Following our recent coverage of how young online people value their privacy, here comes another report centering on the same demographics this time looking into the exploding text messaging habit of U.S. teens. The study, conducted by Pew Internet shows how teen-agers have embraced text messaging and made it as their main communication medium among circle of friends.
According to the study, some 75% of 12-17 year-olds now own cell phones. And those phones have become indispensable among teens when communicating with their friends. Around 72% of American teens engaged in text messaging. Even more interesting is the fact that more than half or 54% to be exact of American teens are daily texters. In fact, texting has overtaken other forms of interaction and communication among American teens today.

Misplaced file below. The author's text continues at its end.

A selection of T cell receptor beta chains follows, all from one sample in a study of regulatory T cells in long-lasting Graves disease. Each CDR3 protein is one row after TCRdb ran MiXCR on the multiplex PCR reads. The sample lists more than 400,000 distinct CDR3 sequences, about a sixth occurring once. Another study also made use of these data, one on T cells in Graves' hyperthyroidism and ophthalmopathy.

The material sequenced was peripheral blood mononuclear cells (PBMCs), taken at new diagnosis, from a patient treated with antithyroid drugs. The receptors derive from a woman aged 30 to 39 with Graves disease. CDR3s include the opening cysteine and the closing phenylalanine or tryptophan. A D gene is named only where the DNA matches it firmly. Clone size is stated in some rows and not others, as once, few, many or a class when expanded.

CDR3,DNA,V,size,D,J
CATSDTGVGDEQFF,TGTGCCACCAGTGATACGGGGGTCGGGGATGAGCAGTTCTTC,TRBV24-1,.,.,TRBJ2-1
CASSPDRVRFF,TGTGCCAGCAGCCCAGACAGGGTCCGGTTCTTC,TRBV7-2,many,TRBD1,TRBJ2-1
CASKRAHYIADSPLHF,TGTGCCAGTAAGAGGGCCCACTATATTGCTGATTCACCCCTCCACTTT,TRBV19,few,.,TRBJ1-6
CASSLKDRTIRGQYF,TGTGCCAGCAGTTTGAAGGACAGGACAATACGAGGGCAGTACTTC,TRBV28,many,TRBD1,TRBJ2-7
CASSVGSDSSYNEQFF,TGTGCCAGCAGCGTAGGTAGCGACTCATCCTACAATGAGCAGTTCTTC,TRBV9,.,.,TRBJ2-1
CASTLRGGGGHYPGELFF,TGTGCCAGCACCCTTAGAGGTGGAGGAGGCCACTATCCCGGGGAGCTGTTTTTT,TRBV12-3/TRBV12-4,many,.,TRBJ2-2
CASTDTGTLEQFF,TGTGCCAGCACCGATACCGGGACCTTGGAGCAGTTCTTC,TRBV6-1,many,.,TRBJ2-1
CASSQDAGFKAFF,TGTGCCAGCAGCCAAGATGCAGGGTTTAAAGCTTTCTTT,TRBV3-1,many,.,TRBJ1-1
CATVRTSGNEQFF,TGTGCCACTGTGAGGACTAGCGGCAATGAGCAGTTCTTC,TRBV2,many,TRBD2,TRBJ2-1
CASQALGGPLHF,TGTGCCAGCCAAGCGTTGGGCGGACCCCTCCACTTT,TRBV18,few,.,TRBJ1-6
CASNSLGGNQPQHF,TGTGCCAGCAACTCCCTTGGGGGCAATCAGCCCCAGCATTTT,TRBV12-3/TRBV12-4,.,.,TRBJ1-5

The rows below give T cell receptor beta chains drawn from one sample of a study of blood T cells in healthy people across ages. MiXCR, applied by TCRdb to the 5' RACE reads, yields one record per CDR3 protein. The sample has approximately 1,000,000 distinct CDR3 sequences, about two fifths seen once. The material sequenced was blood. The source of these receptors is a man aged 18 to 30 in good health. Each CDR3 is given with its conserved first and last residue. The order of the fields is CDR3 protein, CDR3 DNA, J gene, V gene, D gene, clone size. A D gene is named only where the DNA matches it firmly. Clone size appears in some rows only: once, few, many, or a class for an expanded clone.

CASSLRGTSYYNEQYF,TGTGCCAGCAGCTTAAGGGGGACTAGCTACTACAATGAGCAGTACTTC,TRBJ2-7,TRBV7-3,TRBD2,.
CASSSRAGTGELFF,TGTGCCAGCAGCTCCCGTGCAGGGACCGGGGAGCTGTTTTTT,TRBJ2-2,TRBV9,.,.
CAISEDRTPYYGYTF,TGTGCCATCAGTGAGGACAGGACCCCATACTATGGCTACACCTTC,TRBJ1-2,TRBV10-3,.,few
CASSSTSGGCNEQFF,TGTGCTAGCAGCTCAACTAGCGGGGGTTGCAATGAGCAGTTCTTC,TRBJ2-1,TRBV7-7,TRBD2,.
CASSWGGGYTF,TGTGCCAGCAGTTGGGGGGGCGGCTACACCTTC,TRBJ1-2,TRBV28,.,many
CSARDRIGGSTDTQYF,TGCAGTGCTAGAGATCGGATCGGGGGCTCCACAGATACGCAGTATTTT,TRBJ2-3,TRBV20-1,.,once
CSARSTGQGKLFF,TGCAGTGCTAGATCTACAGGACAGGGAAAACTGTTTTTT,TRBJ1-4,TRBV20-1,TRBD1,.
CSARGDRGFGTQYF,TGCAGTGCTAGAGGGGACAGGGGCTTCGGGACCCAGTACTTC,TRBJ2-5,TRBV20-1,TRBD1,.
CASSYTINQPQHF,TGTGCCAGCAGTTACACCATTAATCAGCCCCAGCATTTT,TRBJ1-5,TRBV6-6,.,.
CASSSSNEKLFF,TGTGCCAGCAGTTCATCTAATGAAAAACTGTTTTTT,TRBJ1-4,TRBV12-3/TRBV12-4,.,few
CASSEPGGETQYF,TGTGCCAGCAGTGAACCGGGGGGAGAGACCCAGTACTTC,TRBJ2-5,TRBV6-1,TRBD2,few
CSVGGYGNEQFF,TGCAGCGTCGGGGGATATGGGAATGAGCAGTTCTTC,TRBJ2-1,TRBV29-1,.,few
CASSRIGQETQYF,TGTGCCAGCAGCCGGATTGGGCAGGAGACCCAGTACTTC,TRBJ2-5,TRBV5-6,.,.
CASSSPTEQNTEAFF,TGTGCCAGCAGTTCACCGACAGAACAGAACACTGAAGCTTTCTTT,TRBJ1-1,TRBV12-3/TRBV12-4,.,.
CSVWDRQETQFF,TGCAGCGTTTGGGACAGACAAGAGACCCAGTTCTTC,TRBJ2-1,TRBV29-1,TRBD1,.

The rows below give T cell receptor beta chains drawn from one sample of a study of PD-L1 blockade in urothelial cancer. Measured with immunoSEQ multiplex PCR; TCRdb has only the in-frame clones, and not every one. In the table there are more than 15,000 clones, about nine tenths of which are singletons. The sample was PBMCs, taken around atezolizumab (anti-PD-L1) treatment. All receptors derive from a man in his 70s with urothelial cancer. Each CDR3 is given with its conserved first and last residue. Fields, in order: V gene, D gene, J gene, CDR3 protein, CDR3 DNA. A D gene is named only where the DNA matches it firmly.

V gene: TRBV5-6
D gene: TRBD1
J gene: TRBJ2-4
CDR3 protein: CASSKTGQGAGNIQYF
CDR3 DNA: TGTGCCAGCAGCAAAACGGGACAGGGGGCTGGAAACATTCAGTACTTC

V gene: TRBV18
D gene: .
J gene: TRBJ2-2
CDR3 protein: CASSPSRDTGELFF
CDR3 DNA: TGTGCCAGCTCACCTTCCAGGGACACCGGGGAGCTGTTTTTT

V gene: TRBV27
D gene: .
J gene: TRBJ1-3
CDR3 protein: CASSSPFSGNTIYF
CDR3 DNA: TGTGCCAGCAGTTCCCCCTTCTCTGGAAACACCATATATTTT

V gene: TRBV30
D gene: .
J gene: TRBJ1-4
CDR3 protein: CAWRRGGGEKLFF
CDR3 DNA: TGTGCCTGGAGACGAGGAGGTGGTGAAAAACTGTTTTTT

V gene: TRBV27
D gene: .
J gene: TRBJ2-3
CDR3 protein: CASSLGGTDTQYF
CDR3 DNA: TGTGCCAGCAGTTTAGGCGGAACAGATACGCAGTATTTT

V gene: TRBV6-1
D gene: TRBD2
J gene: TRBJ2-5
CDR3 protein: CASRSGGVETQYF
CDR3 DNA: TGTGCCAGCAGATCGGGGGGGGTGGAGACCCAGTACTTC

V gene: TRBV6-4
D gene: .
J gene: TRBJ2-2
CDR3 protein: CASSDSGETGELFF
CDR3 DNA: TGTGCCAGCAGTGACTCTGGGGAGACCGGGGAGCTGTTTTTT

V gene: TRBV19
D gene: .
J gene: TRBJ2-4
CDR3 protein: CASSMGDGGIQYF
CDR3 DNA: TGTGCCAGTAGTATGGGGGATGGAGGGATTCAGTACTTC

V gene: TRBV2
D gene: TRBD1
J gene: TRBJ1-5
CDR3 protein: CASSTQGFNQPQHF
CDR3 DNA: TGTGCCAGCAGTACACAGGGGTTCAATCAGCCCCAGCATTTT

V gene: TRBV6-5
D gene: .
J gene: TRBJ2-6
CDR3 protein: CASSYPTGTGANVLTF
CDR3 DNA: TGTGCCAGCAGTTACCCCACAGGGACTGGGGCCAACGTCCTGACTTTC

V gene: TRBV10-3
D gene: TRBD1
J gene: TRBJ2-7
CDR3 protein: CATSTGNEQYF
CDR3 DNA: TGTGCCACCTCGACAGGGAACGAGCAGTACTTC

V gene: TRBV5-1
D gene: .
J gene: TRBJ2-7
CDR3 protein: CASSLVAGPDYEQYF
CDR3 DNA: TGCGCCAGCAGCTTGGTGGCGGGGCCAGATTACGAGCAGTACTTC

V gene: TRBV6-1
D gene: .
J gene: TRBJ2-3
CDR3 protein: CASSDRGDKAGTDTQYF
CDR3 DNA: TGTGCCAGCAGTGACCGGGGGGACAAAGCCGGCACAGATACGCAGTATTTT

Other key findings of the Pew Internet study include:
- One in three teens sends more than 100 text messages a day, or 3000 texts a month.
- Calling is still a central function of the cell phone for teens and for many teens, voice is the primary mode of conversing with parents.
- Girls more fully embrace most aspects of cell phone-based communication.
- For parents, teens’ attachment to their phones is an area of conflict and regulation.
- Most schools treat the phone as a disruptive force that must be managed and often excluded from the school and the classroom.
- Cell phones help bridge the digital divide by providing internet access to less privileged teens. Still, for some teens, using the internet from their mobile phone is “too expensive.”
- Cell phones are seen as a mixed blessing. Parents and teens say phones make their lives safer and more convenient. Yet both also cite new tensions connected to cell phone use.
- Cell phones are not just about calling or texting – with expanding functionality, phones have become multimedia recording devices and pocket-sized internet connected computers
- 4% of teens say they have sent a sexually suggestive nude or nearly nude image of themselves to someone via text message
So there. Now you know what your kids are up to in case they use their mobile phones more often than you’ve expected.